Michael Fleming was born in San Francisco, raised in Wyoming, and has lived and learned and worked all around the world, from Thailand, England, and Swaziland to Berkeley, New York City, and now Brattleboro. He’s been a teacher, a grad student, a carpenter, and always a writer; for the past fifteen years he has edited literary anthologies for W. W. Norton.
His debut collection of poetry, Bags and Tools, was the winner of the 2021 Sundog Poetry Prize.
Sunday, October 16, 2022
About the winning selection of Sundog Poetry’s yearly Vermont poetry book contest Benjamin Aleshire wrote the following about Bag of Tools in Seven Days: “This unusually rich variety of lived experiences makes Bags and Tools a pleasure to read."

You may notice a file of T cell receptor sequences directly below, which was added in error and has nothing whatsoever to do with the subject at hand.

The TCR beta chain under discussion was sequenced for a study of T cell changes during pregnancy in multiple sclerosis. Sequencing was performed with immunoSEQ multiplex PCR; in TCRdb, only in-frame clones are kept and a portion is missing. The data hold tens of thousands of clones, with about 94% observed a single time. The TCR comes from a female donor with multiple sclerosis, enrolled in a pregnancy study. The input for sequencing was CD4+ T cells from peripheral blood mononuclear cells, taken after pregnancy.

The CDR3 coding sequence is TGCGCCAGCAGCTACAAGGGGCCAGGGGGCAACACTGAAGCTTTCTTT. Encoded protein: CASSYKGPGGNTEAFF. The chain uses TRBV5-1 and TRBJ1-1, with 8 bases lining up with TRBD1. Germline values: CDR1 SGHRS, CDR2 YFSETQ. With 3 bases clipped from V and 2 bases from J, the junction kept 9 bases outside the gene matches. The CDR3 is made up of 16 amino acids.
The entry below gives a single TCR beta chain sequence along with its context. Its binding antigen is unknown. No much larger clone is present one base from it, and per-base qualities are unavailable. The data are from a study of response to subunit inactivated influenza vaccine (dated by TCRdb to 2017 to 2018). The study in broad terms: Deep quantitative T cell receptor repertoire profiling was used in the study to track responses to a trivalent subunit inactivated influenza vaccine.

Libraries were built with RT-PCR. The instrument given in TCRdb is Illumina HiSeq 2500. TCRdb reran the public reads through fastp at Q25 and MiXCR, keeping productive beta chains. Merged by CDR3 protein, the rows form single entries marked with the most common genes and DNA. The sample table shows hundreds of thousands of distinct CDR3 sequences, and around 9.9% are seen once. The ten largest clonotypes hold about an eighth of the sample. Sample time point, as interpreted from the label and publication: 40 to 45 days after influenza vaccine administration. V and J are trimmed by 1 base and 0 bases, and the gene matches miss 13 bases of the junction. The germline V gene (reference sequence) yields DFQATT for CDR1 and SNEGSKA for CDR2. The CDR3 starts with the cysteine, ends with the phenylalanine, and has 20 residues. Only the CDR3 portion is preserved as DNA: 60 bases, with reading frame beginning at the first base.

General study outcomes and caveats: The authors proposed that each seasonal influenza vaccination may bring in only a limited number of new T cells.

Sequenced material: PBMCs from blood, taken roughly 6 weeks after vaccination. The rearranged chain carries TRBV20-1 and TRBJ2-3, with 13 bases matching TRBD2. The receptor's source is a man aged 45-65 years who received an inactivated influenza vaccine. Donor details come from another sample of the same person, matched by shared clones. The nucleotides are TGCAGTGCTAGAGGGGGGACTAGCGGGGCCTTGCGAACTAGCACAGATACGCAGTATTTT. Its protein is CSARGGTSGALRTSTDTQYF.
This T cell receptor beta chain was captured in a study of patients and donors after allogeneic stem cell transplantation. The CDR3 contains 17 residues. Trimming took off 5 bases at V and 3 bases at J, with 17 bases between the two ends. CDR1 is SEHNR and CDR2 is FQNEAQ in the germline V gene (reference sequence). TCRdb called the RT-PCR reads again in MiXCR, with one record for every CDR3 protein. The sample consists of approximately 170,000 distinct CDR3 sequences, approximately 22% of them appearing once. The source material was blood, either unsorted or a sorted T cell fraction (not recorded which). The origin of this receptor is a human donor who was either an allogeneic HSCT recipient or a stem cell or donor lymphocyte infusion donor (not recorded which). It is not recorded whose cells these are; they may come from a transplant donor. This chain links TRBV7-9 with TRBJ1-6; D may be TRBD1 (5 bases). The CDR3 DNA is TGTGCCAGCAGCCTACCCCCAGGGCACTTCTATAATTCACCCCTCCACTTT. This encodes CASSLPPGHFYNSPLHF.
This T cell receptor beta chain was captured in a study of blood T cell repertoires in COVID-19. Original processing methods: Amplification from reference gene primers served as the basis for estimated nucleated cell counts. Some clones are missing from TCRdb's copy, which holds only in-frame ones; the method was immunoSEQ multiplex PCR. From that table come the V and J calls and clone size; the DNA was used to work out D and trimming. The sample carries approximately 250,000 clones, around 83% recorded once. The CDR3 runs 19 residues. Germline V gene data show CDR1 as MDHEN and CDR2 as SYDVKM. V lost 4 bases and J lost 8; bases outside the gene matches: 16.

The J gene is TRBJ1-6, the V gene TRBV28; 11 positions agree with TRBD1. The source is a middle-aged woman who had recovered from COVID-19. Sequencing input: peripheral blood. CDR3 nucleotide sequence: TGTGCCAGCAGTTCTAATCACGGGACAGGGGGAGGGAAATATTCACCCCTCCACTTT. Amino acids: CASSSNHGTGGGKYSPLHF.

Divided into four sections, the author confronts the dread of the pandemic, recounts personal adventures from his wild years, and muses about subjects global and local. Composed almost entirely in rhyme and meter, the book is also an impressive feat of formalism — especially since the gorgeous musicality in Fleming's poems never gets in the way of what the author is communicating.”
Camille Guthrie's new book Diamonds abounds with witty resilience. In these irreverent poems about grief and desire—in which the poet meditates upon gender roles, history, pop culture, and academia. Guthrie subverts and teases traditional forms in an elegy about Sylvia Plath’s prom dress, a dating profile for Hieronymus Bosch, a sestina about beauty and power—with radical dramatic monologues in the voices of Madame du Barry, a Pict Woman, and more.
Unlike Virgil, who refuses to guide this poet through her journey at midlife, Guthrie leads readers by the hand into a provoking, affecting journey of a break-up and a reconciliation with love.